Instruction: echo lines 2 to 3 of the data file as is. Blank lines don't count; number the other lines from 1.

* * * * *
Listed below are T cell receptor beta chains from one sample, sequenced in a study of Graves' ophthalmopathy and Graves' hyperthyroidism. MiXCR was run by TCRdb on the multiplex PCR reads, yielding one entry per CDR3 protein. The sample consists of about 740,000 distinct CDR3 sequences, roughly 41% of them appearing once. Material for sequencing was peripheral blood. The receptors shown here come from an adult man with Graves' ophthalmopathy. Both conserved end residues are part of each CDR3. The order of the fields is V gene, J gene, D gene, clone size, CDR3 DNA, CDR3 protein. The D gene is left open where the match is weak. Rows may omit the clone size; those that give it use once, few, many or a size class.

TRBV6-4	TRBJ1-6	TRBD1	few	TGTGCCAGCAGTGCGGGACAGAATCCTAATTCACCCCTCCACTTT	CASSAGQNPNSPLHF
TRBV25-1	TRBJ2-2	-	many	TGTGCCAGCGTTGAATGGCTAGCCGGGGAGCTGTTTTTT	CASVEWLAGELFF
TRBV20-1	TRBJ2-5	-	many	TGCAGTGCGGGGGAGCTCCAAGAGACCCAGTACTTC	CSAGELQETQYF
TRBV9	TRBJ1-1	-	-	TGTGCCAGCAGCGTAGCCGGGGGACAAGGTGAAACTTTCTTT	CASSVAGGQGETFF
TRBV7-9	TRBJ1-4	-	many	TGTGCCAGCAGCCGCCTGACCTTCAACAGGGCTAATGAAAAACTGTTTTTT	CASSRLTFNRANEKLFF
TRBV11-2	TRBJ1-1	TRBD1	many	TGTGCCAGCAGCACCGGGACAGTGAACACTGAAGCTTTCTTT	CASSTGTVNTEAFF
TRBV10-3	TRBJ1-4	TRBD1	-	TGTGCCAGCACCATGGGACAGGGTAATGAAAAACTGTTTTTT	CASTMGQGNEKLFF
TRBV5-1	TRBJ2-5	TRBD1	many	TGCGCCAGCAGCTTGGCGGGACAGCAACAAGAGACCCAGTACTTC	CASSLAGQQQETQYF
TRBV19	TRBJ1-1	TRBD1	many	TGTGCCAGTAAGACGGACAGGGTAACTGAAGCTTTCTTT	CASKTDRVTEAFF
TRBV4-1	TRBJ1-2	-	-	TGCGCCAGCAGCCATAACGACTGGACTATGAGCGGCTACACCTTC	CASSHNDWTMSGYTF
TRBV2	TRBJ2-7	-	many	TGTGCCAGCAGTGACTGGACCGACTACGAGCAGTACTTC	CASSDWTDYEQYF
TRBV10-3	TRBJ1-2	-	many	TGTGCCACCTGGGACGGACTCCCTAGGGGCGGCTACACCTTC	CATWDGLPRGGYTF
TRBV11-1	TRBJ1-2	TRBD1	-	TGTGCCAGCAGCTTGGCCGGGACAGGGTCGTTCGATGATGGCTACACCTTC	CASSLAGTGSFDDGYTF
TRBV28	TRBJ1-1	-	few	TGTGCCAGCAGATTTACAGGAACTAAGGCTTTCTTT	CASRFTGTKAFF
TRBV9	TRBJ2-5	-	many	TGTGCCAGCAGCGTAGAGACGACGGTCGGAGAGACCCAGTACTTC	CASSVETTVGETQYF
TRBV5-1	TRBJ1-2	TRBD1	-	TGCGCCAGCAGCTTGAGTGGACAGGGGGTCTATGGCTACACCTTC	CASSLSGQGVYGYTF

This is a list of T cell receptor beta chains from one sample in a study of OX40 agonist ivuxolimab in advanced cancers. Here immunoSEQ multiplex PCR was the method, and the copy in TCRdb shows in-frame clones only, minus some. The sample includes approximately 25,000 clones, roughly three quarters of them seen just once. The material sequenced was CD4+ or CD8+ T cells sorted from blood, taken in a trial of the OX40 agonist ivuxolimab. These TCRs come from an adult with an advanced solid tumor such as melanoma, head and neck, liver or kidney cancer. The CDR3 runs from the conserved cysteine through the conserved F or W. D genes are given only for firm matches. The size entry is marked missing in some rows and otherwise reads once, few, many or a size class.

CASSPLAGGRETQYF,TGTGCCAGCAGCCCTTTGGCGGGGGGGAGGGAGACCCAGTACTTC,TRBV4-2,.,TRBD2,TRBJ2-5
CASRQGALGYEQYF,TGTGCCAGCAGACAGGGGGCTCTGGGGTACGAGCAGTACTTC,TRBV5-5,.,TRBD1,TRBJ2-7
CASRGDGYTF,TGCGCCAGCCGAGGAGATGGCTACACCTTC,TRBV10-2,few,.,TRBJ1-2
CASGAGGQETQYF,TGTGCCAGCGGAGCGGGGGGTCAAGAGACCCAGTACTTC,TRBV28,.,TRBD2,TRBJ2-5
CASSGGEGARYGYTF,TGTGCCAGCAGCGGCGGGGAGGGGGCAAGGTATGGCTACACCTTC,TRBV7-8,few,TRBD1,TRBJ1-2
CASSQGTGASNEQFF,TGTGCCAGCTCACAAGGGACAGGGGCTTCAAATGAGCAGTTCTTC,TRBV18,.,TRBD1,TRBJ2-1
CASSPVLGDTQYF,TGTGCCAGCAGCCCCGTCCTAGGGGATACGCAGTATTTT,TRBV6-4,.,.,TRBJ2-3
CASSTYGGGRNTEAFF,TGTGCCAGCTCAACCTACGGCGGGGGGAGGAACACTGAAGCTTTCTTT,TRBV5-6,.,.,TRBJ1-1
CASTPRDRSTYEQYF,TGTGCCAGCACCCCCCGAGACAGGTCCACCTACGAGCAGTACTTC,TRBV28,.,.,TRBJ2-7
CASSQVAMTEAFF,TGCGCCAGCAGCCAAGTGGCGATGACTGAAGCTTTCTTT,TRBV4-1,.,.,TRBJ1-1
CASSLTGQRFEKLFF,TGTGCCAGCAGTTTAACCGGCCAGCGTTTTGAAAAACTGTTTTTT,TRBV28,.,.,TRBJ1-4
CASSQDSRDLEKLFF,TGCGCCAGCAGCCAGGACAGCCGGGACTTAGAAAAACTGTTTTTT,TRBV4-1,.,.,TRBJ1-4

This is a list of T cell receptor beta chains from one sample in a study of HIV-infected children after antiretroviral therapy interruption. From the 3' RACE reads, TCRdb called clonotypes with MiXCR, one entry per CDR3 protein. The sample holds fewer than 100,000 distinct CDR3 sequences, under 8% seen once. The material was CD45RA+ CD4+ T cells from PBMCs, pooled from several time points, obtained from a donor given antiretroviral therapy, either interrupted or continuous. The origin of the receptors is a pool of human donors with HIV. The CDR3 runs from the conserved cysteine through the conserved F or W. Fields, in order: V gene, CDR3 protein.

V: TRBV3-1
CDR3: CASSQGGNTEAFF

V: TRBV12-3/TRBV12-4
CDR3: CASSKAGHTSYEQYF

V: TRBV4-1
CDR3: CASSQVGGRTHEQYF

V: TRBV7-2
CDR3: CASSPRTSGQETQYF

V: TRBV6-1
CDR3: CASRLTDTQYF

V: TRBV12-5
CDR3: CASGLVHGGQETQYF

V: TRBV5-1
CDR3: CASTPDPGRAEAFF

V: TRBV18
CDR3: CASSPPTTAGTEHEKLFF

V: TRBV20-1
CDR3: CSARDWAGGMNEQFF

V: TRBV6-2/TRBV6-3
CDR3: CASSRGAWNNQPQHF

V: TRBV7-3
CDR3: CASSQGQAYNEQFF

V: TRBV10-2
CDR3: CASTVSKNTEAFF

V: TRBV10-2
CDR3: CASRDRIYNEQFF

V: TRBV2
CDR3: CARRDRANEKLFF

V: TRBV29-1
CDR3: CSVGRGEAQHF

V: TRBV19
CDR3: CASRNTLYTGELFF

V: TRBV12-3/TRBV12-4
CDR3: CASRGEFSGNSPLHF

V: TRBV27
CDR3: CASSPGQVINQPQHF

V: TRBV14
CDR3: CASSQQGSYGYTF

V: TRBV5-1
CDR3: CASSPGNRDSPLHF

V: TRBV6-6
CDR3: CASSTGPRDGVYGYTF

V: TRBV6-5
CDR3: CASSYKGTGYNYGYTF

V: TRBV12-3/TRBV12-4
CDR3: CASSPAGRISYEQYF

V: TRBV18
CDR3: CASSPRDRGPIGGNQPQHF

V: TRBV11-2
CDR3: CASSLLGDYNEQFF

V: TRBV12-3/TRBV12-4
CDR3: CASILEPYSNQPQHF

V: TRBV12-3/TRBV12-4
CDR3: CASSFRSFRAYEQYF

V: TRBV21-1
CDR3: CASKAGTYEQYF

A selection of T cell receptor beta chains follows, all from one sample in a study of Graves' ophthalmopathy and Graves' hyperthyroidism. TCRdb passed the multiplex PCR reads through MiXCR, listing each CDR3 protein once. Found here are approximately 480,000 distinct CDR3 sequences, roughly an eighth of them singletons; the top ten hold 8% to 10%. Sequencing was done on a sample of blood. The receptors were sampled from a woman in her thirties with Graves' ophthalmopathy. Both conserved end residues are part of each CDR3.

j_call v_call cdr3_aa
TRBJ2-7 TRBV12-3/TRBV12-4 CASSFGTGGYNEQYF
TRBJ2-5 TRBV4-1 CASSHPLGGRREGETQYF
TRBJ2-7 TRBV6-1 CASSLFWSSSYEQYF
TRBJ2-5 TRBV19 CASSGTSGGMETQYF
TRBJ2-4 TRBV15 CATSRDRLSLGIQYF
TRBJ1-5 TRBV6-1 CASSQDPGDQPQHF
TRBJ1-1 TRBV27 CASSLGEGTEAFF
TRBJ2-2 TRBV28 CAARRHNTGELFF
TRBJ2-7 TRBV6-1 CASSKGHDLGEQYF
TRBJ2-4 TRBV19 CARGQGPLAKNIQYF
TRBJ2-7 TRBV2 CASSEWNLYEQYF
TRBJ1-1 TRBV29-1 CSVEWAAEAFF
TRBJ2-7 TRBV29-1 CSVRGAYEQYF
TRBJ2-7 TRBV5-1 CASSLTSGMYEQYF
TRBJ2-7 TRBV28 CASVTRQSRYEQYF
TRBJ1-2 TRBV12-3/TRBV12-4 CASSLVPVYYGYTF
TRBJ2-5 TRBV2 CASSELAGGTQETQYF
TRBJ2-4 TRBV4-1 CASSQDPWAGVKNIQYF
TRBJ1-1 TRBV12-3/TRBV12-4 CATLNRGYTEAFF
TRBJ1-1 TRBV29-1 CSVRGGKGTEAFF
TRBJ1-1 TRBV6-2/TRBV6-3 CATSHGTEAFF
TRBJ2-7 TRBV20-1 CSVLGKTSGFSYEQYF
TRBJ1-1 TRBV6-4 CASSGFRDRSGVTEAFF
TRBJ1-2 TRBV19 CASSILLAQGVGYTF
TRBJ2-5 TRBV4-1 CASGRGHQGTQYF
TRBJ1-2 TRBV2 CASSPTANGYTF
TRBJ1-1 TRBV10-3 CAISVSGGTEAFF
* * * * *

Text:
TRBV6-4	TRBJ1-6	TRBD1	few	TGTGCCAGCAGTGCGGGACAGAATCCTAATTCACCCCTCCACTTT	CASSAGQNPNSPLHF
TRBV25-1	TRBJ2-2	-	many	TGTGCCAGCGTTGAATGGCTAGCCGGGGAGCTGTTTTTT	CASVEWLAGELFF